26 Case Study: Willy Street Co-op Willy Street Co-op is a full-service grocery cooperative specializing in locally made, natural, and organic foods. Over 16,000 cooperative members produce $17 million of sales annually.

27 Consumer Includes grocery and worker-owned cooperatives

28 Telephone/Telecommunications Local telephone co-ops offer advanced telecommunications services to help rural Wisconsin compete in a world economy Telecomm co-ops serve many communities in Wisconsin Local telephone co-ops offer advanced telecommunications services to help rural Wisconsin compete in a world economy Telecomm co-ops serve many communities in Wisconsin

29 New Generation Co-ops (NGCs) Farmers started first NGCs when Minnesota and North Dakota sugar plants were closing (American Crystal Sugar Co, Minn-Dak Farmers Co-op, and others) The new approach to cooperatives developed as a defensive strategy against unstable markets NGCs created, replaced, or stabilized markets when the markets failed, such as in plant closings Farmers started first NGCs when Minnesota and North Dakota sugar plants were closing (American Crystal Sugar Co, Minn-Dak Farmers Co-op, and others) The new approach to cooperatives developed as a defensive strategy against unstable markets NGCs created, replaced, or stabilized markets when the markets failed, such as in plant closings

30 Evolution of NGCs: Offensive market responses The NGCs shifted into offensive strategies of capturing greater market value Increasing value of local goods and services Ex: Ethanol co-ops raise value of area corn crop; raise investor-member income from value-added processing Both protecting and increasing value of member investments Ex: Protect and increase value of investment in senior housing co-ops by making markets for resale, provide higher quality member services The NGCs shifted into offensive strategies of capturing greater market value Increasing value of local goods and services Ex: Ethanol co-ops raise value of area corn crop; raise investor-member income from value-added processing Both protecting and increasing value of member investments Ex: Protect and increase value of investment in senior housing co-ops by making markets for resale, provide higher quality member services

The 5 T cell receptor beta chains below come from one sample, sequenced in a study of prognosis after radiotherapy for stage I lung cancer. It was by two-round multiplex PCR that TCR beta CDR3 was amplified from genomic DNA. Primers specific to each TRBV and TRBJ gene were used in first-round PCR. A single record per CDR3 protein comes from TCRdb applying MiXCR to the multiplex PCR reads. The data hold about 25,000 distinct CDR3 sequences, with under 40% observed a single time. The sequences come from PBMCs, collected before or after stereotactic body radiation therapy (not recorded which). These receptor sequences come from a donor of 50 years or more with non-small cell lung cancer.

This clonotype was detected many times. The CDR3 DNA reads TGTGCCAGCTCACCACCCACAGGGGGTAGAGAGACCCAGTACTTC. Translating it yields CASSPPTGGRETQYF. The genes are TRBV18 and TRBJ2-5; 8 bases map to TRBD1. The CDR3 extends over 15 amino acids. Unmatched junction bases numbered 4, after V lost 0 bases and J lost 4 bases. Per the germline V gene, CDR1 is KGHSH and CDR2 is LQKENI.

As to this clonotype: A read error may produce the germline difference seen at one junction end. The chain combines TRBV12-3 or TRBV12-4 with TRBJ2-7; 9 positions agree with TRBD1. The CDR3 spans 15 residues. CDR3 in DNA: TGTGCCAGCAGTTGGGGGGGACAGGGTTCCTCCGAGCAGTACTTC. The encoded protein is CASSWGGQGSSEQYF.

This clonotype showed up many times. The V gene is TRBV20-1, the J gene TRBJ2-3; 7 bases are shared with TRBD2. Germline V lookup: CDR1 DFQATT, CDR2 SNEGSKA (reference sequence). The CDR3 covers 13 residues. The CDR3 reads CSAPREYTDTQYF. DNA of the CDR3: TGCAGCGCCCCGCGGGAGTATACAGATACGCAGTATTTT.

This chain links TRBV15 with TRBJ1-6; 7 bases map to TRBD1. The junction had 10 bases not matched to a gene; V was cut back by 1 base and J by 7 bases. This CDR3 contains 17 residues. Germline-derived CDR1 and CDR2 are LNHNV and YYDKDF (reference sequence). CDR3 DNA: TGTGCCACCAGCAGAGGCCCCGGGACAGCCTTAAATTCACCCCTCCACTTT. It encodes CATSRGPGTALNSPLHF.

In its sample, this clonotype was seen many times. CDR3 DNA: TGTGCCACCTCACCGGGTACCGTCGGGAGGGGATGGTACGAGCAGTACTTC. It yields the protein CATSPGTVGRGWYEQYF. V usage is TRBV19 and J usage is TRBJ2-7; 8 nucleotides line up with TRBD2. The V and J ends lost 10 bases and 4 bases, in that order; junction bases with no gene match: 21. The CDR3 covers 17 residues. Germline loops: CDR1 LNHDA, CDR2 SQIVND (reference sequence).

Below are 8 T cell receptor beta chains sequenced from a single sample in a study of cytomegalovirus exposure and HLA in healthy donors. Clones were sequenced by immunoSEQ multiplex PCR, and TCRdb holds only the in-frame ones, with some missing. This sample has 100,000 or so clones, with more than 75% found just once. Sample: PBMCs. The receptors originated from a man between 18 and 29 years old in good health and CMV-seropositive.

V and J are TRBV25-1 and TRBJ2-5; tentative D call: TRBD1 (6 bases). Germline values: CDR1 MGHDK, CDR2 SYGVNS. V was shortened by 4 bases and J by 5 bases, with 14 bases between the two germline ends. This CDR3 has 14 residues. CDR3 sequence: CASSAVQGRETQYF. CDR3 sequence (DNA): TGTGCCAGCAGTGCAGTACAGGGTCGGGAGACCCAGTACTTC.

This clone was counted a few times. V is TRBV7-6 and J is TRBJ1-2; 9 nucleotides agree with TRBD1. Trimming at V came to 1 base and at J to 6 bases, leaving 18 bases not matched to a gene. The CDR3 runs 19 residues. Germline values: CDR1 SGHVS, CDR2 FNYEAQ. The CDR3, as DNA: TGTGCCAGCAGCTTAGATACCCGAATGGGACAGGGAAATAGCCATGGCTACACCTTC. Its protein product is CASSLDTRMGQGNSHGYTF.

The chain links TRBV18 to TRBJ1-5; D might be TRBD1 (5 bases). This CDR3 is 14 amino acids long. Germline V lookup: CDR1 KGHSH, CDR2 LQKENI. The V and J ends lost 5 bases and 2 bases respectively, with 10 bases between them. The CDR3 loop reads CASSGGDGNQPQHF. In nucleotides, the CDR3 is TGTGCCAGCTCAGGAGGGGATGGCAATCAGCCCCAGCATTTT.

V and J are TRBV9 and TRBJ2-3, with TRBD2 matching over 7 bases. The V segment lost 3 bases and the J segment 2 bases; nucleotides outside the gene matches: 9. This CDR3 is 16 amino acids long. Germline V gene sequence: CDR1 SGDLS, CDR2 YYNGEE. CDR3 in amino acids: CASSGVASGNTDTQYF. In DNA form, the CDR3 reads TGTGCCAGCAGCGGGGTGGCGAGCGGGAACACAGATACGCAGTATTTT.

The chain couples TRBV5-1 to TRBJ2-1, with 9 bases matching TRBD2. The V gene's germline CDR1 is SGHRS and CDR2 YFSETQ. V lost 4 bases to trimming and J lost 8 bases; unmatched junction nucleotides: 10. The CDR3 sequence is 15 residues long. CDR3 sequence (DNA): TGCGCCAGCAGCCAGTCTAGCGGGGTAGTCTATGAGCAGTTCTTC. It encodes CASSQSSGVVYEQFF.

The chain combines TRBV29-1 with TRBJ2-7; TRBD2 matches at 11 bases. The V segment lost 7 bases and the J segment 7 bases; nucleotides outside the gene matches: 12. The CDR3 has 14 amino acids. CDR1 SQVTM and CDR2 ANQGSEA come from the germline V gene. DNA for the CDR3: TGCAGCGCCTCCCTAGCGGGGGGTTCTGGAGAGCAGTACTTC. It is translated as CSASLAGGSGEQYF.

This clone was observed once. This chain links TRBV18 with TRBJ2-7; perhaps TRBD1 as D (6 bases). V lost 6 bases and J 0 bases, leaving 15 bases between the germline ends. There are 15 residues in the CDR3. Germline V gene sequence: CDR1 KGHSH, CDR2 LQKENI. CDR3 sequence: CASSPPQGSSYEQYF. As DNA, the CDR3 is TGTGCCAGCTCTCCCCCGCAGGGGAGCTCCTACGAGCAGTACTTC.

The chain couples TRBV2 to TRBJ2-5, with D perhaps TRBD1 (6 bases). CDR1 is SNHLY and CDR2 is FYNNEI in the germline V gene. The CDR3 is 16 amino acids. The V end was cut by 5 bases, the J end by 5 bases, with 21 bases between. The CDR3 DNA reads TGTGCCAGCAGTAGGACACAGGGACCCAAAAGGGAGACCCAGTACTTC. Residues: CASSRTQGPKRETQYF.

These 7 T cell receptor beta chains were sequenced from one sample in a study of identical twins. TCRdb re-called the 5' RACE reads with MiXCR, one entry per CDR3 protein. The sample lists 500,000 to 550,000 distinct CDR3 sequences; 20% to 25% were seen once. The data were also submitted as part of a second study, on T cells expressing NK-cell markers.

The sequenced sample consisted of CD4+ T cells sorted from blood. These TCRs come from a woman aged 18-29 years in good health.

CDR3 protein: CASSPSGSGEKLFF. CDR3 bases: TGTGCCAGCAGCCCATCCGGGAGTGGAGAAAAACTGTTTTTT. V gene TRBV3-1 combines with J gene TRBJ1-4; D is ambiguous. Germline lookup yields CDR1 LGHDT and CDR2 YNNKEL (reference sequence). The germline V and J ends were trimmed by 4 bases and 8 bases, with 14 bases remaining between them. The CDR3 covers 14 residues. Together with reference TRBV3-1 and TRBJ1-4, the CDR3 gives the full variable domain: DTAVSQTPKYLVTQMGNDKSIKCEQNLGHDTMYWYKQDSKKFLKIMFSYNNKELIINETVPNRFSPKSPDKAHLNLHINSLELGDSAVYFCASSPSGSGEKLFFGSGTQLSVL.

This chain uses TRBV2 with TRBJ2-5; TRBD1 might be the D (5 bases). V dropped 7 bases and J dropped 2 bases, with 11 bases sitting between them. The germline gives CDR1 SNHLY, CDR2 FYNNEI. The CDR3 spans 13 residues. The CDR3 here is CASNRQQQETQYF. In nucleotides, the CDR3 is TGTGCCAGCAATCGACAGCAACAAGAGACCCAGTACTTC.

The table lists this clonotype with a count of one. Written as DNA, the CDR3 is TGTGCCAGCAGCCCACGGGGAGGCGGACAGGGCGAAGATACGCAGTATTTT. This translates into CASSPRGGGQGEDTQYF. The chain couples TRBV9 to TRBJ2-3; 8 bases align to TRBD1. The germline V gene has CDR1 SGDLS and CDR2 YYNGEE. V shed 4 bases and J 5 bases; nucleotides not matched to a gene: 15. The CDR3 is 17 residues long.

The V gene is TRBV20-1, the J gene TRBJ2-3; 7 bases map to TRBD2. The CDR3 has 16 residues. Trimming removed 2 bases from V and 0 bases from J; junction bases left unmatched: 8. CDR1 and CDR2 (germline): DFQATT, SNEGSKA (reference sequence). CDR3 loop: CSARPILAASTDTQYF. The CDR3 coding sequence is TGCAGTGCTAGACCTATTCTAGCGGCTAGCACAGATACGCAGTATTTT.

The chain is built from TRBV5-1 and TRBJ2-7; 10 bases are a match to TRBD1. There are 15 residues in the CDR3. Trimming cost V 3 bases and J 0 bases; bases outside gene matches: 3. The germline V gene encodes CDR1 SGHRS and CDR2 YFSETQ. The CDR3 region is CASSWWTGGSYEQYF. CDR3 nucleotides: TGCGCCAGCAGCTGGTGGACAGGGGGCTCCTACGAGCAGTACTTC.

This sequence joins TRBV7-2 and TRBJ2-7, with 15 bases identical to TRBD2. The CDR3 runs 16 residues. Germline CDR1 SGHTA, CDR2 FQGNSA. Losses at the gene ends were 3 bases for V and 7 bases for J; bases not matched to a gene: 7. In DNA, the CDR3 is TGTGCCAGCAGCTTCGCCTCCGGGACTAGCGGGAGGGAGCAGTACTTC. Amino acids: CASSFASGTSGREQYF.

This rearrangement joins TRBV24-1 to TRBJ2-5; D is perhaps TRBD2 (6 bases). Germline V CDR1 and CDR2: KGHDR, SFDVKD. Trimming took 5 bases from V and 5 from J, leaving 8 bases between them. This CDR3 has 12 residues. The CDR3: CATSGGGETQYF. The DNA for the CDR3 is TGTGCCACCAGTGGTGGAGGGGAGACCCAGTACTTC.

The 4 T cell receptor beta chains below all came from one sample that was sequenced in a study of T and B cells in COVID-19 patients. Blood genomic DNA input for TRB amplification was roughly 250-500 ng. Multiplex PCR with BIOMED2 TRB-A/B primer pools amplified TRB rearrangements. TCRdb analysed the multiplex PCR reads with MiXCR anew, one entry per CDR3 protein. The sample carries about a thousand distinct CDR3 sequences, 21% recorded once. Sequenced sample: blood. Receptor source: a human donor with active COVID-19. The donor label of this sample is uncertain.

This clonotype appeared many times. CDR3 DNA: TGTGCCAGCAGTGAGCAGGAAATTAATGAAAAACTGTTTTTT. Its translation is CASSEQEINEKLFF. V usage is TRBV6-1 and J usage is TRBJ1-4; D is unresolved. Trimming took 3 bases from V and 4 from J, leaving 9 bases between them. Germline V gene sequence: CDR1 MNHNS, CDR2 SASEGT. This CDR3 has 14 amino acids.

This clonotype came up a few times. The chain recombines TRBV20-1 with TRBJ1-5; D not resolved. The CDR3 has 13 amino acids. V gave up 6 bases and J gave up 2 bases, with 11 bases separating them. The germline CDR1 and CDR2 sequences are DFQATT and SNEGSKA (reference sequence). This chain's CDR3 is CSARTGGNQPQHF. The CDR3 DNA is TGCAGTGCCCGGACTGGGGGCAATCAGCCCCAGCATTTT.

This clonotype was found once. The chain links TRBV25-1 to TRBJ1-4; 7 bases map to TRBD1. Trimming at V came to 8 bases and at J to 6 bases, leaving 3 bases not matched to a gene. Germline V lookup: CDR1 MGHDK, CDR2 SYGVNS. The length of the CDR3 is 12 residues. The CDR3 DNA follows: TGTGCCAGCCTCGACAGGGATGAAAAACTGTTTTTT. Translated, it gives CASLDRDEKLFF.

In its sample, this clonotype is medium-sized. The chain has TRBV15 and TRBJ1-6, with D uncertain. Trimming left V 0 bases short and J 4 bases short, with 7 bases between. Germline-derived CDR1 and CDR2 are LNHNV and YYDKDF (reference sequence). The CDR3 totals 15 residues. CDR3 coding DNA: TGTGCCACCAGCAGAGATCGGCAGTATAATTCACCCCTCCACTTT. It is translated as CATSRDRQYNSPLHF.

31 The NGC Model Continues to Evolve Traditional Cooperatives are adapting NGC strategies, while NGC partner with other investors Capital needs often require outside investors and hybrid business models Ex: Co-op members may partner with other investors in Limited Liability Companies (LLCs) Newer business models define profit expectations, which helps eliminate investor conflicts Ex.: Minnesota 308(b) Model; Low-Profit, Limited Liability Company (L3C) Model. Both define expectations and returns for cooperators and outside Investors Traditional Cooperatives are adapting NGC strategies, while NGC partner with other investors Capital needs often require outside investors and hybrid business models Ex: Co-op members may partner with other investors in Limited Liability Companies (LLCs) Newer business models define profit expectations, which helps eliminate investor conflicts Ex.: Minnesota 308(b) Model; Low-Profit, Limited Liability Company (L3C) Model. Both define expectations and returns for cooperators and outside Investors

32 For more information To find out more about cooperatives in Wisconsin, particularly those located in your community, please visit the Cooperative NetworkCooperative Network This material is made possible by the CHS Foundation To find out more about cooperatives in Wisconsin, particularly those located in your community, please visit the Cooperative NetworkCooperative Network This material is made possible by the CHS Foundation